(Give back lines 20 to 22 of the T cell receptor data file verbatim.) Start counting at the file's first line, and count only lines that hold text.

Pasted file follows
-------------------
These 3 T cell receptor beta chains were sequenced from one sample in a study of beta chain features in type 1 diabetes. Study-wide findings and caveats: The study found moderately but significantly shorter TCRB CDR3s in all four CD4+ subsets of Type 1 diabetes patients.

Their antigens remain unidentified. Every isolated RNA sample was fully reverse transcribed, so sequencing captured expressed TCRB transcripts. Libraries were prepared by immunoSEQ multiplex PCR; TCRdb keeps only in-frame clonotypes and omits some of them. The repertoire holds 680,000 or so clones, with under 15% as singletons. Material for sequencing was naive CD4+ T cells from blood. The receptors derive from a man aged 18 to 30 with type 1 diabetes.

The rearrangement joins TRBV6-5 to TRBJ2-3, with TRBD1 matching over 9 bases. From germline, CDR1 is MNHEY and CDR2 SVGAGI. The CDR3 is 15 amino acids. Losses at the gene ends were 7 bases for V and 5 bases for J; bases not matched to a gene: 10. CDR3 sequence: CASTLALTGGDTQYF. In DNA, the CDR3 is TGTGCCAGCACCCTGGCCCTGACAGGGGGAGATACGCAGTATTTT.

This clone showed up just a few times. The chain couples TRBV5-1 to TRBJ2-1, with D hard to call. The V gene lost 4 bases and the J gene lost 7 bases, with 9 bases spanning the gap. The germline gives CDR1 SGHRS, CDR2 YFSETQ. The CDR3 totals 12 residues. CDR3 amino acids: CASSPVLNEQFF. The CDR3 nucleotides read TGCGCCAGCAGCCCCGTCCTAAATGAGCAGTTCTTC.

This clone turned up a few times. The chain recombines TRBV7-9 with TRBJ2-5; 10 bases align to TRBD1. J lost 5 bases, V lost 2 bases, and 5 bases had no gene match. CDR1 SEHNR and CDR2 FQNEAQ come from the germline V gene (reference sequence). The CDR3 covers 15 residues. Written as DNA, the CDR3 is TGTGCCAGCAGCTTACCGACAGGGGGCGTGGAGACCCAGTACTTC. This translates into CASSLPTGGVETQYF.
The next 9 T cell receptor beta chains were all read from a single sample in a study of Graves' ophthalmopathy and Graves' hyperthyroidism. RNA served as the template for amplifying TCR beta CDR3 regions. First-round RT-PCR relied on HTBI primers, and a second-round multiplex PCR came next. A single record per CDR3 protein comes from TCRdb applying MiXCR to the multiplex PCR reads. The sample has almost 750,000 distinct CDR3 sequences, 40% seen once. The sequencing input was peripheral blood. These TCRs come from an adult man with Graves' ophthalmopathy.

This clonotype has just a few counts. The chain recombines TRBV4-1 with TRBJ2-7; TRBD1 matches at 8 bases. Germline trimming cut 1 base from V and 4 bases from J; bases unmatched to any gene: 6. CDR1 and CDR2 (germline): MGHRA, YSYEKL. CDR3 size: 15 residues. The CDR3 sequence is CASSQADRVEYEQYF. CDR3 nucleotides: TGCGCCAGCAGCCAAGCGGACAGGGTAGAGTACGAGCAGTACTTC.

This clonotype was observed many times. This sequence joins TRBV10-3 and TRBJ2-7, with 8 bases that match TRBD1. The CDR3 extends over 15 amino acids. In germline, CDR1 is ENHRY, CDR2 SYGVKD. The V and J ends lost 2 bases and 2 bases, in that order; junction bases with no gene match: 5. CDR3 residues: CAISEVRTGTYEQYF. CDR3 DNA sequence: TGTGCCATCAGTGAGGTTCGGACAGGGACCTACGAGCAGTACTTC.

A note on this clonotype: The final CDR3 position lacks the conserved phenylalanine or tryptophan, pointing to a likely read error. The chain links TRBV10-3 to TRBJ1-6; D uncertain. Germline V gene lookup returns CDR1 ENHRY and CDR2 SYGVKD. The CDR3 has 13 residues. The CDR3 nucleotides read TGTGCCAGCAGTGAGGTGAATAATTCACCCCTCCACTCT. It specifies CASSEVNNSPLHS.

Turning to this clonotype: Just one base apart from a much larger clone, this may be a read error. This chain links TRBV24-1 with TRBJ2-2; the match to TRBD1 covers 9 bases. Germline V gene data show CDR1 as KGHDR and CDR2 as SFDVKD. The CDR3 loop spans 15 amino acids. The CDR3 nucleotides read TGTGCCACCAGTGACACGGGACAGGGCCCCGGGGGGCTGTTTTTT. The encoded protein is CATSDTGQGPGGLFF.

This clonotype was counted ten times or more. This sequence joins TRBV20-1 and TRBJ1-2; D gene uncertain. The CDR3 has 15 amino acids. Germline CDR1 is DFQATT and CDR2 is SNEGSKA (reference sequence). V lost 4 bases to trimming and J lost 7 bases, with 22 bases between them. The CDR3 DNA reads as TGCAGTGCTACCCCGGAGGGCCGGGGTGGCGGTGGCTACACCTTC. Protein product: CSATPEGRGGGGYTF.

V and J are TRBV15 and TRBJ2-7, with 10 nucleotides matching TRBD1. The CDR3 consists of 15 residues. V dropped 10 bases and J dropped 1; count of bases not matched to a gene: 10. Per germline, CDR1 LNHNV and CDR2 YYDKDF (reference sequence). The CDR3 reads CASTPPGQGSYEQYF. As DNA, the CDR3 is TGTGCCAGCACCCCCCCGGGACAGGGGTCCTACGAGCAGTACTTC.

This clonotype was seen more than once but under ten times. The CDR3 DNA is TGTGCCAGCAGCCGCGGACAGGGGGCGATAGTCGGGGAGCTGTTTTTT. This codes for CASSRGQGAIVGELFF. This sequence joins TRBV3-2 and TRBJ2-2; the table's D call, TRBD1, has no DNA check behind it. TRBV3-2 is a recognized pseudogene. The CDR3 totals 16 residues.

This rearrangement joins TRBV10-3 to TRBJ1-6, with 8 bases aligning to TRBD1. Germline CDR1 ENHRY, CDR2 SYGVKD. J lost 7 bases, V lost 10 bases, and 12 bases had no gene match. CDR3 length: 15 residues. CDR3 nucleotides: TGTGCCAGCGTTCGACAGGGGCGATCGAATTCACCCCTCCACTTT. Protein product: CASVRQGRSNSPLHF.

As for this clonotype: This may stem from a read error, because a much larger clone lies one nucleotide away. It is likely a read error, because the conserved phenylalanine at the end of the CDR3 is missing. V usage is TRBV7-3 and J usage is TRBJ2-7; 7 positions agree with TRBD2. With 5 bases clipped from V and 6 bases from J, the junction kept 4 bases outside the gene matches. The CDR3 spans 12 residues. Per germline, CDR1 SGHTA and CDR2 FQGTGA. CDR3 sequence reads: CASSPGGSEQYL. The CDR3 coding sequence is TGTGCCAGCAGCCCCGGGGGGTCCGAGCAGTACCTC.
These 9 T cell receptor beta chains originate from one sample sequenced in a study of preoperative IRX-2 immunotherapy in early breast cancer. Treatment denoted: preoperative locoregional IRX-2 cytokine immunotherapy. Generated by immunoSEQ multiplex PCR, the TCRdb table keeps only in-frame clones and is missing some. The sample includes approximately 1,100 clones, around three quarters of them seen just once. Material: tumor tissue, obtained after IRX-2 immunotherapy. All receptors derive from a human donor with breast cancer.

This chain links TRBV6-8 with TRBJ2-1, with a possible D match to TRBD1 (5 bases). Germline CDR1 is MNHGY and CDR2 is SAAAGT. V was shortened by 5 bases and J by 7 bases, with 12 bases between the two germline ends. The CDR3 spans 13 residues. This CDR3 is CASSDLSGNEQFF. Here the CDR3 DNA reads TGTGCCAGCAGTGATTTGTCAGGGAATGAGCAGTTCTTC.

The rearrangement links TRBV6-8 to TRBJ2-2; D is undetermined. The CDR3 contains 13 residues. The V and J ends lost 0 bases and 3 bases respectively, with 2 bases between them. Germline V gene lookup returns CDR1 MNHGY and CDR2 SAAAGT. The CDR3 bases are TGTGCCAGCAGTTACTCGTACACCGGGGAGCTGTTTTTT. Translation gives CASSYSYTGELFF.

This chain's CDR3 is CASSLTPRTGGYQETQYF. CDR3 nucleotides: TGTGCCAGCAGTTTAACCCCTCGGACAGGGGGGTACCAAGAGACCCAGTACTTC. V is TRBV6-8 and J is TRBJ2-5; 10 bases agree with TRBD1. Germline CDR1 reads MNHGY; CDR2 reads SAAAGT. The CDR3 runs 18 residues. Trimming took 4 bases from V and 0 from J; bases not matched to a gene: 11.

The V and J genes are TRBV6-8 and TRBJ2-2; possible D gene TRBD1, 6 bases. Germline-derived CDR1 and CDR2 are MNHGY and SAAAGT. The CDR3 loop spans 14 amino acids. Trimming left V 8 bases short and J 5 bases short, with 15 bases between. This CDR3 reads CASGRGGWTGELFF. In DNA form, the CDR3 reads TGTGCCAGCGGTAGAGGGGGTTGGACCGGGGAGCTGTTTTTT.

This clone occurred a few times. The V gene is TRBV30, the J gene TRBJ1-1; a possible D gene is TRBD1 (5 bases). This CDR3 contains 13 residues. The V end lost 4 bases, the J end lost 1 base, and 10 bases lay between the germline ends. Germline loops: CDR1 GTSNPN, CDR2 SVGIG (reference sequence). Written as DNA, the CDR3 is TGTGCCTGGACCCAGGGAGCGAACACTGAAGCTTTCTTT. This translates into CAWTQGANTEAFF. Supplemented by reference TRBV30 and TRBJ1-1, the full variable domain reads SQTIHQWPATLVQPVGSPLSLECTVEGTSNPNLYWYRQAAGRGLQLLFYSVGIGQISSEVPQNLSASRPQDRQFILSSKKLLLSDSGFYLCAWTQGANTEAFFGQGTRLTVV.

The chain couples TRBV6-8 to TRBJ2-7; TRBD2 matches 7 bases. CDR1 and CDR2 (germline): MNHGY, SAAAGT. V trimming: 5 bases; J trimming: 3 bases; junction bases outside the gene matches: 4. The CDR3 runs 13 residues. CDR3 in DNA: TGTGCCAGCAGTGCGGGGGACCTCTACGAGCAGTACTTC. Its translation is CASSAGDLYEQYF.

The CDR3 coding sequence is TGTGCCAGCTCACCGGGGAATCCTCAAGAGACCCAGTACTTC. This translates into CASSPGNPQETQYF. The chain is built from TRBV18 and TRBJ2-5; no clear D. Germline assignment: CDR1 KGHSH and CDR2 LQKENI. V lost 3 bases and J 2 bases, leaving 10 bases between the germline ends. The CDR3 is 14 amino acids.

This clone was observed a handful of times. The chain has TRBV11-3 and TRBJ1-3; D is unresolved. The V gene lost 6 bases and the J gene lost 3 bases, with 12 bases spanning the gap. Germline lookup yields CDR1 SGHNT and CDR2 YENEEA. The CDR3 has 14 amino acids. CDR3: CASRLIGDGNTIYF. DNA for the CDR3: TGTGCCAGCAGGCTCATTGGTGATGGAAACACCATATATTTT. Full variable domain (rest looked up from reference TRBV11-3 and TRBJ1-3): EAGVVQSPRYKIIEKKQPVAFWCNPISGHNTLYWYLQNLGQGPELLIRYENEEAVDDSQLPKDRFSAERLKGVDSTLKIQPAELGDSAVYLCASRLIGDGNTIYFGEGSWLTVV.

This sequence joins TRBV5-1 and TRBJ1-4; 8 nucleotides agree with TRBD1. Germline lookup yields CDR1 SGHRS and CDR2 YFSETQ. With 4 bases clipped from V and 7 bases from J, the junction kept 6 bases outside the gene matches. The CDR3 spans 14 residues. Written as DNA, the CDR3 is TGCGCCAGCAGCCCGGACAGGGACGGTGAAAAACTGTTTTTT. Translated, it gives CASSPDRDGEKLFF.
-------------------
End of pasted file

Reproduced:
The V and J genes are TRBV6-8 and TRBJ2-2; possible D gene TRBD1, 6 bases. Germline-derived CDR1 and CDR2 are MNHGY and SAAAGT. The CDR3 loop spans 14 amino acids. Trimming left V 8 bases short and J 5 bases short, with 15 bases between. This CDR3 reads CASGRGGWTGELFF. In DNA form, the CDR3 reads TGTGCCAGCGGTAGAGGGGGTTGGACCGGGGAGCTGTTTTTT.

This clone occurred a few times. The V gene is TRBV30, the J gene TRBJ1-1; a possible D gene is TRBD1 (5 bases). This CDR3 contains 13 residues. The V end lost 4 bases, the J end lost 1 base, and 10 bases lay between the germline ends. Germline loops: CDR1 GTSNPN, CDR2 SVGIG (reference sequence). Written as DNA, the CDR3 is TGTGCCTGGACCCAGGGAGCGAACACTGAAGCTTTCTTT. This translates into CAWTQGANTEAFF. Supplemented by reference TRBV30 and TRBJ1-1, the full variable domain reads SQTIHQWPATLVQPVGSPLSLECTVEGTSNPNLYWYRQAAGRGLQLLFYSVGIGQISSEVPQNLSASRPQDRQFILSSKKLLLSDSGFYLCAWTQGANTEAFFGQGTRLTVV.

The chain couples TRBV6-8 to TRBJ2-7; TRBD2 matches 7 bases. CDR1 and CDR2 (germline): MNHGY, SAAAGT. V trimming: 5 bases; J trimming: 3 bases; junction bases outside the gene matches: 4. The CDR3 runs 13 residues. CDR3 in DNA: TGTGCCAGCAGTGCGGGGGACCTCTACGAGCAGTACTTC. Its translation is CASSAGDLYEQYF.